Animal protection stalls passing of penal code

PHILIPSBURG - An article in the Penal Code about protecting animals, and fears about its impact on the tradition of cockfighting, stalled the passing of the new Penal Code by Parliament on Thursday afternoon.

Justice Minister Roland Duncan will now return to Parliament this afternoon at 2:00pm to present a review of the article before Members of Parliament (MPs) vote on the new code that will, among other things, abolish capital punishment.
 
The two rounds of debate on the Penal Code had ended when Democratic Party (DP) MP Roy Marlin raised concerns about the article prompting what could be termed a third round of debate. Duncan's response to Marlin's query was that the article did not specifically mention cockfighting or similar activities. It simply seeks to protect animals from pain.
 
The minister argued that the law needs to be put in use to determine how the court will react to issues of what constitute "animal sports." He went further by saying: "How do you determine if the animals are causing harm to themselves in a fight scenario?
 
The progression of this "third round" led to an adjournment during which MPs caucused with Duncan. Some wanted the article completely removed from the Penal Code for it to get their support. The final decision was for the minister to review the article and present a legal position when the session resumes today.
 
When the public session resumes in Parliament House, Duncan will present his position and it will be up to MPs to vote to remove the article or pass the Penal Code with a reference to the protection of animals, an article that can be linked to Article 22 of the Constitution. That article states: "It shall be the constant concern of the government to keep the country habitable and to protect and improve the natural environment and the welfare of animals."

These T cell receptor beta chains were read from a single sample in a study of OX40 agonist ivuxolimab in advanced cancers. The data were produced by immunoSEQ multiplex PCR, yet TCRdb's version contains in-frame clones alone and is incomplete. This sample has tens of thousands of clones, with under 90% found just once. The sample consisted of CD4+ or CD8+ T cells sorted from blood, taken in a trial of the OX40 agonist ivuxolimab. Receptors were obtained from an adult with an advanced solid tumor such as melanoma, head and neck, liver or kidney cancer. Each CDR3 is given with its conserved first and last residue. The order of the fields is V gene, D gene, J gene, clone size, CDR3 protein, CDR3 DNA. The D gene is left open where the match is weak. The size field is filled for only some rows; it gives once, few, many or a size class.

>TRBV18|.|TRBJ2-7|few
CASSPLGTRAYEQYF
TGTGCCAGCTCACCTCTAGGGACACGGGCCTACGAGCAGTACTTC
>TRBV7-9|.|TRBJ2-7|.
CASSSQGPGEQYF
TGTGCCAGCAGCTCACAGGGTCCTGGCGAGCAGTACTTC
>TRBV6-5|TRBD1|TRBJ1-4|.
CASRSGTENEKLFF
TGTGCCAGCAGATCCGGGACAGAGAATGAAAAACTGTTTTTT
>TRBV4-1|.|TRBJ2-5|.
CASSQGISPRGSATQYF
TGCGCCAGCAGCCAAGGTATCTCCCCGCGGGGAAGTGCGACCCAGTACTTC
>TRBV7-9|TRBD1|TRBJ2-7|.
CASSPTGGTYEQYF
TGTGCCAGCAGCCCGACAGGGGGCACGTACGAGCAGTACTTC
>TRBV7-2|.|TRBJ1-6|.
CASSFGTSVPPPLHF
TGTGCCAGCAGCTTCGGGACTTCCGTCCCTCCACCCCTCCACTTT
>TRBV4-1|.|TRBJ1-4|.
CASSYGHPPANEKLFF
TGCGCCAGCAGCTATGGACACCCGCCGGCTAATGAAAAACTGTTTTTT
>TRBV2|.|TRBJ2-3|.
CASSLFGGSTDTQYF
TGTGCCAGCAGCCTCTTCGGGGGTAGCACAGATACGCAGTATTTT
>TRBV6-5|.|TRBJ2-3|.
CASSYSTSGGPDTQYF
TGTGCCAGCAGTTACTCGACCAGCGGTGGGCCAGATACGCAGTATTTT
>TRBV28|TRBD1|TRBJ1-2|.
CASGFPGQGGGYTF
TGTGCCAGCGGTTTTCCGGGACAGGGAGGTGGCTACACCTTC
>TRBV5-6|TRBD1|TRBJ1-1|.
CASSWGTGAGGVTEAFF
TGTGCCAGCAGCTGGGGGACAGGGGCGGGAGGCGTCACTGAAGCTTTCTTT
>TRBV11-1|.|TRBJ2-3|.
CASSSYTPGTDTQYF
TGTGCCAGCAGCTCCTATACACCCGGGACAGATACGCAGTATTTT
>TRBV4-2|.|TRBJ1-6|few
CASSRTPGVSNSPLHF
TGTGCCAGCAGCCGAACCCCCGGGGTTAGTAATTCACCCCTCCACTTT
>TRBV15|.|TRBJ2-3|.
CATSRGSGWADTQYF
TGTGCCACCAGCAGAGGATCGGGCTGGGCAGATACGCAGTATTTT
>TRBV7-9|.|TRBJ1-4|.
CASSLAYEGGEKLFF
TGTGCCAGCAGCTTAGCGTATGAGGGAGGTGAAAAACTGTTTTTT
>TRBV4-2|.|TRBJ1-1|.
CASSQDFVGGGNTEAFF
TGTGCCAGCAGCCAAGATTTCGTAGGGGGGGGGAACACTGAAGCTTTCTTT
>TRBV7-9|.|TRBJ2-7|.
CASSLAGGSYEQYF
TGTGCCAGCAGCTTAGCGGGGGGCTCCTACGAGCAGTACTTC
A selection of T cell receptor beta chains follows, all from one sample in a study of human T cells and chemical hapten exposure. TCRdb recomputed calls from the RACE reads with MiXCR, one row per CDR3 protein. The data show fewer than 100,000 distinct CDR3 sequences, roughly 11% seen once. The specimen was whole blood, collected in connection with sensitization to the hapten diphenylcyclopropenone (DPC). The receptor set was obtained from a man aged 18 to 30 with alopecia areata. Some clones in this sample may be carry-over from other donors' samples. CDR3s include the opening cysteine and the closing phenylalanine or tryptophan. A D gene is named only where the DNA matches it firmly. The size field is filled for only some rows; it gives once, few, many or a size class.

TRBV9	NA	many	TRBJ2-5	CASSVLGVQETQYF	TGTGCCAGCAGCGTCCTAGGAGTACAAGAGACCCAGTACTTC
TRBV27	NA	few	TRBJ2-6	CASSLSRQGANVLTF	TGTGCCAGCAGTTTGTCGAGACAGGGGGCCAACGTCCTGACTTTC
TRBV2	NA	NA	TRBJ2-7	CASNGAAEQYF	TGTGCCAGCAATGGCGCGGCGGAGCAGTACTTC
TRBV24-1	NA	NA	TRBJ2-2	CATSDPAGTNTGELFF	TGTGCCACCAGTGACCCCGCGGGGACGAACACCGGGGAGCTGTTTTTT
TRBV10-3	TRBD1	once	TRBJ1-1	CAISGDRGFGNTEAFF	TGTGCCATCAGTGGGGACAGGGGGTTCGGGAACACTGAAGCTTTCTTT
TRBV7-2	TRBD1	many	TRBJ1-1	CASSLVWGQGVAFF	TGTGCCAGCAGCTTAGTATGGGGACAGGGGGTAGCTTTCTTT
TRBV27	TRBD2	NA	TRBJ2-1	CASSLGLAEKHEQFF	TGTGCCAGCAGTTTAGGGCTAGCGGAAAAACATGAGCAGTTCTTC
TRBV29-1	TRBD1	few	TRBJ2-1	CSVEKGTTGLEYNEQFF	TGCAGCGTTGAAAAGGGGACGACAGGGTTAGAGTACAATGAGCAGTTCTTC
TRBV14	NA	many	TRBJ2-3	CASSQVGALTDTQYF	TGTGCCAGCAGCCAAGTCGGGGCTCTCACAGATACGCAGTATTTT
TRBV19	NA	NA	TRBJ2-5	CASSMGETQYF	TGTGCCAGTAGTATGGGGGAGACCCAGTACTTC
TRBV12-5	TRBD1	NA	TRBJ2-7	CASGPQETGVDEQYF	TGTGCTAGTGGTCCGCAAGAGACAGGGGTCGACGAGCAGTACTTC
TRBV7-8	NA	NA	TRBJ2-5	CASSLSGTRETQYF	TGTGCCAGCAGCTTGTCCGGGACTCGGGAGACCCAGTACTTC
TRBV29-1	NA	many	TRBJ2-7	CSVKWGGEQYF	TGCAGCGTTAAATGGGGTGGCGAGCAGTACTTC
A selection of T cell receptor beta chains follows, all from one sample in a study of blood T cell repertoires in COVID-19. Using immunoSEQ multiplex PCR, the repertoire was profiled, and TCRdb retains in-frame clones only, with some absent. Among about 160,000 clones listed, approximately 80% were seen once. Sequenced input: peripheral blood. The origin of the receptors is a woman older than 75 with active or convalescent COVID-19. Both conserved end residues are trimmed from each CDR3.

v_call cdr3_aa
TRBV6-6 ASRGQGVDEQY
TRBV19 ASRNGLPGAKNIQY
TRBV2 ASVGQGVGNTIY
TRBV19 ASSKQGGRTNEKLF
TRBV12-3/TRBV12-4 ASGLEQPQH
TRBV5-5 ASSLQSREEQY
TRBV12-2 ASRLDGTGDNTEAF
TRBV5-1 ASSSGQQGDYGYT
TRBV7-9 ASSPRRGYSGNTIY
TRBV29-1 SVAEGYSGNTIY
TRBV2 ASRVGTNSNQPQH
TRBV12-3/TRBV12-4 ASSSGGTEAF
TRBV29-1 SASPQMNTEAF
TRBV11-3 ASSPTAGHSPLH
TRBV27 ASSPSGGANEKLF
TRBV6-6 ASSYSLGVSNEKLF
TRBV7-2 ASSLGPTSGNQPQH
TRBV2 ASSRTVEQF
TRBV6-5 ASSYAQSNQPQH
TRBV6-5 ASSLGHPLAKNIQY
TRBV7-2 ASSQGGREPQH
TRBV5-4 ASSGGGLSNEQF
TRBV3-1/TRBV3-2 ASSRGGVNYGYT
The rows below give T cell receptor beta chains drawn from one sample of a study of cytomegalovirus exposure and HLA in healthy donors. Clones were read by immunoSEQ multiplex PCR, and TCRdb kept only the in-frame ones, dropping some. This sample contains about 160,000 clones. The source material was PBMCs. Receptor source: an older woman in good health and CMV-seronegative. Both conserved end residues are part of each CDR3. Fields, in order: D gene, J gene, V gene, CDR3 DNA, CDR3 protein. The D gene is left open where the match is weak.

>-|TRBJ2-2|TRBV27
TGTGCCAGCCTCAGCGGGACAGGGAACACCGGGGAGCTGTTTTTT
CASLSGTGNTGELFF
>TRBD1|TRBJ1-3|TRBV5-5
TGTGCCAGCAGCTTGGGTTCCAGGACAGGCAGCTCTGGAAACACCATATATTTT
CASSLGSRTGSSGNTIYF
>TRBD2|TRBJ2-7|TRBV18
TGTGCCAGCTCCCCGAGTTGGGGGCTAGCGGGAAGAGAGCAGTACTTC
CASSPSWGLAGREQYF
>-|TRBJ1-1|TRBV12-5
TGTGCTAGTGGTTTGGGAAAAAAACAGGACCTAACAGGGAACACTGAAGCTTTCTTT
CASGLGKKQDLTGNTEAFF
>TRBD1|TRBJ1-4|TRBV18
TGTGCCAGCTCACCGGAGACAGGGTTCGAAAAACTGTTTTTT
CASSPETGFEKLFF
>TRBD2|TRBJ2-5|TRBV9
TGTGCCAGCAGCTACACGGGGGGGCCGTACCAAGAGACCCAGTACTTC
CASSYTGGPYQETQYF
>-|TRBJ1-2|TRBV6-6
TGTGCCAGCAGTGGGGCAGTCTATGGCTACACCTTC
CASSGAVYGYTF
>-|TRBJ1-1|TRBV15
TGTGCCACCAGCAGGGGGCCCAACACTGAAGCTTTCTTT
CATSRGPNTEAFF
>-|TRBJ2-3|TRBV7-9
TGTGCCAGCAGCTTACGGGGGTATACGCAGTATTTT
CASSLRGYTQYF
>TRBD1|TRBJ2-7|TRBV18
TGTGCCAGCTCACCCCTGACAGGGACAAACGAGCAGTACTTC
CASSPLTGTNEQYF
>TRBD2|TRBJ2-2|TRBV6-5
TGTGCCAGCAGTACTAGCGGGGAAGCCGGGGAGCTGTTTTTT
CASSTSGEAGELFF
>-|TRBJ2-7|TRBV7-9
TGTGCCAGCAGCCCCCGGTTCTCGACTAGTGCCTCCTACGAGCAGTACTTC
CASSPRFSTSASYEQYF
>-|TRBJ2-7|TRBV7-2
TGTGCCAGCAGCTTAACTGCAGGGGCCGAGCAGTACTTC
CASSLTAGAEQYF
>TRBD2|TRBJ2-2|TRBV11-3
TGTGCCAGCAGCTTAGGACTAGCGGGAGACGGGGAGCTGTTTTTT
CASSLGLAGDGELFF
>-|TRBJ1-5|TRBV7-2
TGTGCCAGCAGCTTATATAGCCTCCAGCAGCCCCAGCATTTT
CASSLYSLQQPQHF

The banning of cockfighting was championed when animal welfare organisations had a hearing with parliament in January. Several MPs had already indicated at that time that this was a tradition they were not prepared to tamper with.
 
The groups had drafted a law that seeks to prohibit organised animal fights – dog fights and cock fighting. While MPs were against dog fighting, several deemed cock fighting as an island tradition and were not in favour of banning it.
 
At the start of Thursday's deliberations, Duncan presented five additional amendments to the Penal Code for Parliament's consideration, which included a change from automatic conditional release for prisoners to retaining the current situation where this is determined by the justice minister with advice from several bodies, including the parole board.
 
Conditional release has become a situation "where inmates believe it is their God-given right to not serve their full time."
 
Get out of jail card
 
Another change was to "scratch" the article in the code that offers people serving life imprisonment the possibility of conditional release after 20 years. This article which is in the Curaçao Penal Code has caused much uproar in the community, because a "lifer" has petitioned for release under it. Several thousand Curaçao residents have signed a petition against his release.
 
Duncan said when Parliament was reviewing the draft code "we didn't pay attention to this article." Its repercussion for St. Maarten could well be the same as in Curaçao. Currently, there are four people serving live sentences here; two (of the gypsy taxi murders) are appealing their convictions. The other two lifers are older cases. Of those, one is a Curaçaolean who is serving time for a crime in that island. Duncan intends to discuss his possible transfer to Curaçao with fellow Justice Minister Elmer Wilsoe.
 
Duncan believes there are sufficient provisions in the law to deal with people with life sentences without putting in this article. One option is that they can ask for a pardon or seek regulated conditional release. Not having this clause in the code in no way conflicts with the European Treaty on Human Rights, he said.